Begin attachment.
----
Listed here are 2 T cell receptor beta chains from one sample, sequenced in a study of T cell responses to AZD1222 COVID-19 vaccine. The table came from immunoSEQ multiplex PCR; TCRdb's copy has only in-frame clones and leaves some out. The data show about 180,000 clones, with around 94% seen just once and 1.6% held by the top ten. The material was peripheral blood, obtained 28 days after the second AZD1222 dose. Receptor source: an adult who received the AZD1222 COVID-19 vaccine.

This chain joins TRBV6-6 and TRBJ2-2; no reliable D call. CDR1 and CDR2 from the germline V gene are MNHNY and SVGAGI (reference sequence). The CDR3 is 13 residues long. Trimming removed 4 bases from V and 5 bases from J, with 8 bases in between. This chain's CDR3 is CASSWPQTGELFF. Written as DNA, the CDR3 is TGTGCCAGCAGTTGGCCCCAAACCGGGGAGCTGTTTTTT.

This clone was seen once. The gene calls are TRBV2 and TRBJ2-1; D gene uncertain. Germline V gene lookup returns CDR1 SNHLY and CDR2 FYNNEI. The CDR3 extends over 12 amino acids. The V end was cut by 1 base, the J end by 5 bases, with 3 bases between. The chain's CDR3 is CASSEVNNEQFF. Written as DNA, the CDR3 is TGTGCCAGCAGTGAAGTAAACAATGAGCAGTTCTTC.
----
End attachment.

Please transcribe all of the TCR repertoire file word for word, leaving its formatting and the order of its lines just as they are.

Listed here are 2 T cell receptor beta chains from one sample, sequenced in a study of T cell responses to AZD1222 COVID-19 vaccine. The table came from immunoSEQ multiplex PCR; TCRdb's copy has only in-frame clones and leaves some out. The data show about 180,000 clones, with around 94% seen just once and 1.6% held by the top ten. The material was peripheral blood, obtained 28 days after the second AZD1222 dose. Receptor source: an adult who received the AZD1222 COVID-19 vaccine.

This chain joins TRBV6-6 and TRBJ2-2; no reliable D call. CDR1 and CDR2 from the germline V gene are MNHNY and SVGAGI (reference sequence). The CDR3 is 13 residues long. Trimming removed 4 bases from V and 5 bases from J, with 8 bases in between. This chain's CDR3 is CASSWPQTGELFF. Written as DNA, the CDR3 is TGTGCCAGCAGTTGGCCCCAAACCGGGGAGCTGTTTTTT.

This clone was seen once. The gene calls are TRBV2 and TRBJ2-1; D gene uncertain. Germline V gene lookup returns CDR1 SNHLY and CDR2 FYNNEI. The CDR3 extends over 12 amino acids. The V end was cut by 1 base, the J end by 5 bases, with 3 bases between. The chain's CDR3 is CASSEVNNEQFF. Written as DNA, the CDR3 is TGTGCCAGCAGTGAAGTAAACAATGAGCAGTTCTTC.